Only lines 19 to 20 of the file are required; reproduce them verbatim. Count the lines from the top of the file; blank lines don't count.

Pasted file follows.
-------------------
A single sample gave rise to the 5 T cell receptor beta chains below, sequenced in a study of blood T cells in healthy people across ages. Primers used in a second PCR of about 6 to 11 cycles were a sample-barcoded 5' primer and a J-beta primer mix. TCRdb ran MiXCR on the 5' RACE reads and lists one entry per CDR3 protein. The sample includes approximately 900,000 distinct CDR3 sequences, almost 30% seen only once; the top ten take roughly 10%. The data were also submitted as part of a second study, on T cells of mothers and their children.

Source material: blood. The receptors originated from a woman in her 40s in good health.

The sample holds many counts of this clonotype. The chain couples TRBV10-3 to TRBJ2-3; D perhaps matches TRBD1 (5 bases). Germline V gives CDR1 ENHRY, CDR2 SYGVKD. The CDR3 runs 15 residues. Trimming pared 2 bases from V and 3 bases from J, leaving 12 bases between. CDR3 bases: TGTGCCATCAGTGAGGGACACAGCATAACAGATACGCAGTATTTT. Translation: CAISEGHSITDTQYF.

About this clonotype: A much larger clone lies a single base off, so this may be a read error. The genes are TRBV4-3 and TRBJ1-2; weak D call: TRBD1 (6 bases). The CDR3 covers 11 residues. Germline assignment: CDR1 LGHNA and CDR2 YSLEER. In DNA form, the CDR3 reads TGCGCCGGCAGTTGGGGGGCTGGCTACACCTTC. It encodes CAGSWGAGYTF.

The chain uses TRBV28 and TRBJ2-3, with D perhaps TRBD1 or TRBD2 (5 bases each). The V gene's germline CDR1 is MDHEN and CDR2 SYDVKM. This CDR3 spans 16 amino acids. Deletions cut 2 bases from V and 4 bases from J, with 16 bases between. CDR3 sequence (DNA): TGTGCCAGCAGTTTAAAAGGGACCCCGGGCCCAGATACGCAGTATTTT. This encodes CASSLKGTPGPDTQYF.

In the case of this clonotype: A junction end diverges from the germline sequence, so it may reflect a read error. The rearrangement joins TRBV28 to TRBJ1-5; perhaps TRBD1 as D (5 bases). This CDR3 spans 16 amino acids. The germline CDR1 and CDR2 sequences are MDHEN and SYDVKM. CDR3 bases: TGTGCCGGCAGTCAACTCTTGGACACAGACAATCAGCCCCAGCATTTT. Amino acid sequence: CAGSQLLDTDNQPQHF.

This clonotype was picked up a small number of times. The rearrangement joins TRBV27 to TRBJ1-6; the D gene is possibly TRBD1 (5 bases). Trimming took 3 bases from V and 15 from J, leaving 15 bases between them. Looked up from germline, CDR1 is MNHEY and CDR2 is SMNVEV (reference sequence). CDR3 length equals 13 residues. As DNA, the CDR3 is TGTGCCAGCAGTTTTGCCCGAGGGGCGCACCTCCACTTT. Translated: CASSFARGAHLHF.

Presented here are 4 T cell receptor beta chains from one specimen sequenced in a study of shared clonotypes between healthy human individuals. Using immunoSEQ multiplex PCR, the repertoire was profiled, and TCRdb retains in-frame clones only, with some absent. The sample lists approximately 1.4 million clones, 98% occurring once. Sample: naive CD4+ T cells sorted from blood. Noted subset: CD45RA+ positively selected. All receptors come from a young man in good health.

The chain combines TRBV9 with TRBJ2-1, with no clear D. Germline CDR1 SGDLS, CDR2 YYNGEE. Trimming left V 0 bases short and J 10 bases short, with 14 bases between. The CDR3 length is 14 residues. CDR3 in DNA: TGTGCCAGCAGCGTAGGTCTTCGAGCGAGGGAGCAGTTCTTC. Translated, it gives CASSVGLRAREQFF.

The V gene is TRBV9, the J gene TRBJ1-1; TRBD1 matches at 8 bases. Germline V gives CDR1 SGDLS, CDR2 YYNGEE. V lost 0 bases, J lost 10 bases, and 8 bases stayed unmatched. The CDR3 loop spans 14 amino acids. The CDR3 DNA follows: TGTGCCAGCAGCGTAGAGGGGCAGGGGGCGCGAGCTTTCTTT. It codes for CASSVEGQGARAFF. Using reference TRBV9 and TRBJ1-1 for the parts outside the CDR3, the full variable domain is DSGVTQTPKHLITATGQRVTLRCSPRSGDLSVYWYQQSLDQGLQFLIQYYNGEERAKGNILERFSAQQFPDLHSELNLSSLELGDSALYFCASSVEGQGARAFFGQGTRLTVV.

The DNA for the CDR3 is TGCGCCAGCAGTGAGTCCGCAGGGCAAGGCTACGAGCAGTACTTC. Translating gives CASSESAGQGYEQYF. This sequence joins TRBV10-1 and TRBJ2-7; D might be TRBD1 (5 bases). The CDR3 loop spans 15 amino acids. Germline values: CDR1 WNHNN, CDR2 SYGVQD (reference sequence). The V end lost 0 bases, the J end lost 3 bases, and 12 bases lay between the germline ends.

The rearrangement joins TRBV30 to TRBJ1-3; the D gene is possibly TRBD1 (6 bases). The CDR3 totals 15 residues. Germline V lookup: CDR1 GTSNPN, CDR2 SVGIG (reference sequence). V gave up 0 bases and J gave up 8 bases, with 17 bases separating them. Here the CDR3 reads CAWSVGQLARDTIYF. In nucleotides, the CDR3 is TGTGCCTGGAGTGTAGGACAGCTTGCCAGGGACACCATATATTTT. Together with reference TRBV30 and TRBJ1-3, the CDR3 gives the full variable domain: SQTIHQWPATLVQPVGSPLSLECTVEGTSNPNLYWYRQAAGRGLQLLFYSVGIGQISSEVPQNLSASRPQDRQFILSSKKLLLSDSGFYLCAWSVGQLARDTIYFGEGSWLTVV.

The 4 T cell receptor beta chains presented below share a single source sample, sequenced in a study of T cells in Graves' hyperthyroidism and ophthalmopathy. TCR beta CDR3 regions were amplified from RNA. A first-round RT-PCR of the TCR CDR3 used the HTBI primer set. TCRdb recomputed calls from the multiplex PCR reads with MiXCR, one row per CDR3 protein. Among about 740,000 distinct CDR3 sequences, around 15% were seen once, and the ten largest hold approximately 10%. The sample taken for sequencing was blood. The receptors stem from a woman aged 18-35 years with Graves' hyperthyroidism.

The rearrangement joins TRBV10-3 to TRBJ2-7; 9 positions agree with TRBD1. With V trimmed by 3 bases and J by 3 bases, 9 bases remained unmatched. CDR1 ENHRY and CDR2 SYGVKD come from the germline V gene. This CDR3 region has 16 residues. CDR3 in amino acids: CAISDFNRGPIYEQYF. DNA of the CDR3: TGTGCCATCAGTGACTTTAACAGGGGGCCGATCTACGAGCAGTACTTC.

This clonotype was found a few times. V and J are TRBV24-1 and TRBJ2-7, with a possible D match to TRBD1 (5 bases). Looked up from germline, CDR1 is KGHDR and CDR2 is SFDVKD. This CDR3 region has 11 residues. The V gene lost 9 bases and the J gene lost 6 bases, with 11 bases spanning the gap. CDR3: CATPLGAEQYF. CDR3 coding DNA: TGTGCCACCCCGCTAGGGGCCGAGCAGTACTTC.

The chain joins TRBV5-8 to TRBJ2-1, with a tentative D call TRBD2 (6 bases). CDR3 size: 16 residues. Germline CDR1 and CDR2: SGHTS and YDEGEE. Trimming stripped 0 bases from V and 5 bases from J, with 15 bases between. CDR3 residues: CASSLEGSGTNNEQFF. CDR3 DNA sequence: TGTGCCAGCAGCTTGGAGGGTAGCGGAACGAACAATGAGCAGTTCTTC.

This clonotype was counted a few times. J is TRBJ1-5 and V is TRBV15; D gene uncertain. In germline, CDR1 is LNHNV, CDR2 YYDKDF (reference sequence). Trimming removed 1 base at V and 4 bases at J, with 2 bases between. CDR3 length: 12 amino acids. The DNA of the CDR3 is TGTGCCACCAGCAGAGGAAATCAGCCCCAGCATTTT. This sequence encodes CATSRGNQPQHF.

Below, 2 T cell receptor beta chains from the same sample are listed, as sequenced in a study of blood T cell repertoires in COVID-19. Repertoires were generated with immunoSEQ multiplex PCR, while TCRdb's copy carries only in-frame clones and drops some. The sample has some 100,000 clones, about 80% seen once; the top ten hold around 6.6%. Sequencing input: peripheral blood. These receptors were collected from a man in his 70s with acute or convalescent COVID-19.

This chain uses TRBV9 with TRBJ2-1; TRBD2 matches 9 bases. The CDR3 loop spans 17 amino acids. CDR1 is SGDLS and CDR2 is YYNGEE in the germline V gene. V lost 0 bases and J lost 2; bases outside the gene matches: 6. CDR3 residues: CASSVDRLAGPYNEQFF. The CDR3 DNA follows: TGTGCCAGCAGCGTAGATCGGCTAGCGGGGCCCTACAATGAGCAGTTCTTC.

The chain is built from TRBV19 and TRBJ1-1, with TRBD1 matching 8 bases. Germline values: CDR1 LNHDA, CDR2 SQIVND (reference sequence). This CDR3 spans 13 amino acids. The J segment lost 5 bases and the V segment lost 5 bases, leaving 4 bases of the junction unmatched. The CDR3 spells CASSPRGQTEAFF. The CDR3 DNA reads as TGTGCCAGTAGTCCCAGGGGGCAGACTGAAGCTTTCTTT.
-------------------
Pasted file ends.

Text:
This chain uses TRBV9 with TRBJ2-1; TRBD2 matches 9 bases. The CDR3 loop spans 17 amino acids. CDR1 is SGDLS and CDR2 is YYNGEE in the germline V gene. V lost 0 bases and J lost 2; bases outside the gene matches: 6. CDR3 residues: CASSVDRLAGPYNEQFF. The CDR3 DNA follows: TGTGCCAGCAGCGTAGATCGGCTAGCGGGGCCCTACAATGAGCAGTTCTTC.

The chain is built from TRBV19 and TRBJ1-1, with TRBD1 matching 8 bases. Germline values: CDR1 LNHDA, CDR2 SQIVND (reference sequence). This CDR3 spans 13 amino acids. The J segment lost 5 bases and the V segment lost 5 bases, leaving 4 bases of the junction unmatched. The CDR3 spells CASSPRGQTEAFF. The CDR3 DNA reads as TGTGCCAGTAGTCCCAGGGGGCAGACTGAAGCTTTCTTT.